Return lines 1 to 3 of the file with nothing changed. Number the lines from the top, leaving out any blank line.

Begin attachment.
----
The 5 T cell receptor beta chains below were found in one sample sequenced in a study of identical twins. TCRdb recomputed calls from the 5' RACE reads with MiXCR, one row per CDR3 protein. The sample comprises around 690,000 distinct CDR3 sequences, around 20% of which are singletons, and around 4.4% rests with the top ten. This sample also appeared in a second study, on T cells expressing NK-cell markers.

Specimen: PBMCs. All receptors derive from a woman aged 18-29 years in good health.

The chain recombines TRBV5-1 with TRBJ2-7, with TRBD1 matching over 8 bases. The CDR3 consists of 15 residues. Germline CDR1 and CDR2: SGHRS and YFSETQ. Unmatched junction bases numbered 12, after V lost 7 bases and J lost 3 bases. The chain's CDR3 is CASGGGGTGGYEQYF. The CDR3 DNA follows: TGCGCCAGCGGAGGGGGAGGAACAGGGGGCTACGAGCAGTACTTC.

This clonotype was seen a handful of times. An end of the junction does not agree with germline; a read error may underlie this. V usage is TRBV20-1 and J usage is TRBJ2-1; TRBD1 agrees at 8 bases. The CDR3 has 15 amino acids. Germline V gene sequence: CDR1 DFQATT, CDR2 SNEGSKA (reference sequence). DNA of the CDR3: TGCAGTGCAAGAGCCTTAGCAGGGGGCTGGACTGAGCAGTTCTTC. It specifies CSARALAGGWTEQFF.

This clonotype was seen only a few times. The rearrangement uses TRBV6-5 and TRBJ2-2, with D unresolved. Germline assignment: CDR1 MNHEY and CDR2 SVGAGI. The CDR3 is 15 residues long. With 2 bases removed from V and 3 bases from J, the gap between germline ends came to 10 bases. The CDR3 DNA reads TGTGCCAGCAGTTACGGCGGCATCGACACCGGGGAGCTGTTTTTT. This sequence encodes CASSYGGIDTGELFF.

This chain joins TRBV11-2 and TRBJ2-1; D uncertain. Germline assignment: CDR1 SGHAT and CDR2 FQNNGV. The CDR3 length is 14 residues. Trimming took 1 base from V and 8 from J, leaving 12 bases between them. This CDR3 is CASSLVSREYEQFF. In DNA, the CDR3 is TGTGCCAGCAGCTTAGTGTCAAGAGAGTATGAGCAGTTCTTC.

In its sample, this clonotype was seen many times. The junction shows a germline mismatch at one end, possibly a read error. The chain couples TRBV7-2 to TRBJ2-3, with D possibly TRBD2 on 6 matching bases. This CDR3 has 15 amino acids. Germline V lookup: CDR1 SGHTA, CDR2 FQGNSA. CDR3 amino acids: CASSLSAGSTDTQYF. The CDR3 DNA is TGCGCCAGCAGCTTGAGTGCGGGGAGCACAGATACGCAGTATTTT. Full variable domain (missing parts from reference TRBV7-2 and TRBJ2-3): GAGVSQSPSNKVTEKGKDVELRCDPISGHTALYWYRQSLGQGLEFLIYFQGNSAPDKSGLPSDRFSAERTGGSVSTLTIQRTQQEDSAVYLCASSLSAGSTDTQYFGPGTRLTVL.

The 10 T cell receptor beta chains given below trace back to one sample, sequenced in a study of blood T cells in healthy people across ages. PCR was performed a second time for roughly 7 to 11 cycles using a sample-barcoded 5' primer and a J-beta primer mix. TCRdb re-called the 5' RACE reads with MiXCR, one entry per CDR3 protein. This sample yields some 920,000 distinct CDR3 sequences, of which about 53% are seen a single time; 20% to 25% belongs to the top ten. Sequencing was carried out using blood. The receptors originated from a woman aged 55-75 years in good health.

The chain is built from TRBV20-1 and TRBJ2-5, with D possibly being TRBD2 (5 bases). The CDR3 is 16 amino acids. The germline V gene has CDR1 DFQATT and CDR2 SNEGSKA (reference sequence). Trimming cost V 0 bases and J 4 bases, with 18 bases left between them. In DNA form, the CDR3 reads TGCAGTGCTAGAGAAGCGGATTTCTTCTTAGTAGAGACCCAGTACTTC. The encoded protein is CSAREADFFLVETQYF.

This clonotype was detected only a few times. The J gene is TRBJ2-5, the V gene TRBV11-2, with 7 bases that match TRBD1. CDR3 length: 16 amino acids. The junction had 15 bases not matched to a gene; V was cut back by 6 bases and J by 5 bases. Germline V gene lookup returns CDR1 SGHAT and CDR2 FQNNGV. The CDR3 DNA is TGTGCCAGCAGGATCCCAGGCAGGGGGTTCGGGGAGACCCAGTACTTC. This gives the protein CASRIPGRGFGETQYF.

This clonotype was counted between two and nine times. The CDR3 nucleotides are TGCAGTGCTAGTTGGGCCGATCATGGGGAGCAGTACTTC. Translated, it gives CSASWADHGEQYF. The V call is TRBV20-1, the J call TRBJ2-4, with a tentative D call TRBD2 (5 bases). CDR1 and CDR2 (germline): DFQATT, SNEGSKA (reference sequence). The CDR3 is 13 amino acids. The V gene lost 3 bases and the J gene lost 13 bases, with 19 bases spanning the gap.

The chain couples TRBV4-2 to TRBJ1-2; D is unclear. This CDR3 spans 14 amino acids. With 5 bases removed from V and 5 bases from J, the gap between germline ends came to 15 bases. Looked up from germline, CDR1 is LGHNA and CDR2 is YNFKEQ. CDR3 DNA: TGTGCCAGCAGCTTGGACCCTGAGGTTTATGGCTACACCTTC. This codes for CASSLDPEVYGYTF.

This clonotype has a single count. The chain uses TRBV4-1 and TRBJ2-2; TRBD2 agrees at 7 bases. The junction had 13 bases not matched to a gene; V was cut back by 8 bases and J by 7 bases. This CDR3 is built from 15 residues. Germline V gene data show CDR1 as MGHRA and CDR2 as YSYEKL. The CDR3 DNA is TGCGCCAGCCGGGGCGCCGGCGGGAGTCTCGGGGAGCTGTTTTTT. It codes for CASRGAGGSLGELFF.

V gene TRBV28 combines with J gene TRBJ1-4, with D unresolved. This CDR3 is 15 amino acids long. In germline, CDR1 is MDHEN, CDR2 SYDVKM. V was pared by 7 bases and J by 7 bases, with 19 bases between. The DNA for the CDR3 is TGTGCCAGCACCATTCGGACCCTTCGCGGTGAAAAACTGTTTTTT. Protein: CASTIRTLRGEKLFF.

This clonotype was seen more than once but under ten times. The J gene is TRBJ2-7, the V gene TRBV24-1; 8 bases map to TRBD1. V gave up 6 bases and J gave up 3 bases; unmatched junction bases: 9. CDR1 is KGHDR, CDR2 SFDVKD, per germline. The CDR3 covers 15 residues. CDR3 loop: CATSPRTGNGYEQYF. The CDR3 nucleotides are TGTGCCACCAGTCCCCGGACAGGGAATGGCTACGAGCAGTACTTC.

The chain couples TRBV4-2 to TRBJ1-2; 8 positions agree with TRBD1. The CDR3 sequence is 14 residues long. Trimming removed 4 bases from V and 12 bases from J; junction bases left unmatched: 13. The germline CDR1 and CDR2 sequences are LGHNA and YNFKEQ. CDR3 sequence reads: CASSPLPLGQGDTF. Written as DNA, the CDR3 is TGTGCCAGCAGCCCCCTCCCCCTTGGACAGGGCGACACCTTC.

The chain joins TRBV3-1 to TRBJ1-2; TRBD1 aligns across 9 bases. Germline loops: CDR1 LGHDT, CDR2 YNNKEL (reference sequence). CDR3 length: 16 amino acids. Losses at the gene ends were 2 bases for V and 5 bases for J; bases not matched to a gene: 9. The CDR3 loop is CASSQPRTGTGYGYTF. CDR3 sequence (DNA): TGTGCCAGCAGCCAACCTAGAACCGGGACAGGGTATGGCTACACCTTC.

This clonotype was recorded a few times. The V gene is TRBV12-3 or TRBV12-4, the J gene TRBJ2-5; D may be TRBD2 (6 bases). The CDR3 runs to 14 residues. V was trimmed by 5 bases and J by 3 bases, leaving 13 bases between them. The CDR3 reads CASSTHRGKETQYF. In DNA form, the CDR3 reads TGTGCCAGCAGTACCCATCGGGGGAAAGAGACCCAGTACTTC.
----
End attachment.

The 5 T cell receptor beta chains below were found in one sample sequenced in a study of identical twins. TCRdb recomputed calls from the 5' RACE reads with MiXCR, one row per CDR3 protein. The sample comprises around 690,000 distinct CDR3 sequences, around 20% of which are singletons, and around 4.4% rests with the top ten. This sample also appeared in a second study, on T cells expressing NK-cell markers.

Specimen: PBMCs. All receptors derive from a woman aged 18-29 years in good health.

The chain recombines TRBV5-1 with TRBJ2-7, with TRBD1 matching over 8 bases. The CDR3 consists of 15 residues. Germline CDR1 and CDR2: SGHRS and YFSETQ. Unmatched junction bases numbered 12, after V lost 7 bases and J lost 3 bases. The chain's CDR3 is CASGGGGTGGYEQYF. The CDR3 DNA follows: TGCGCCAGCGGAGGGGGAGGAACAGGGGGCTACGAGCAGTACTTC.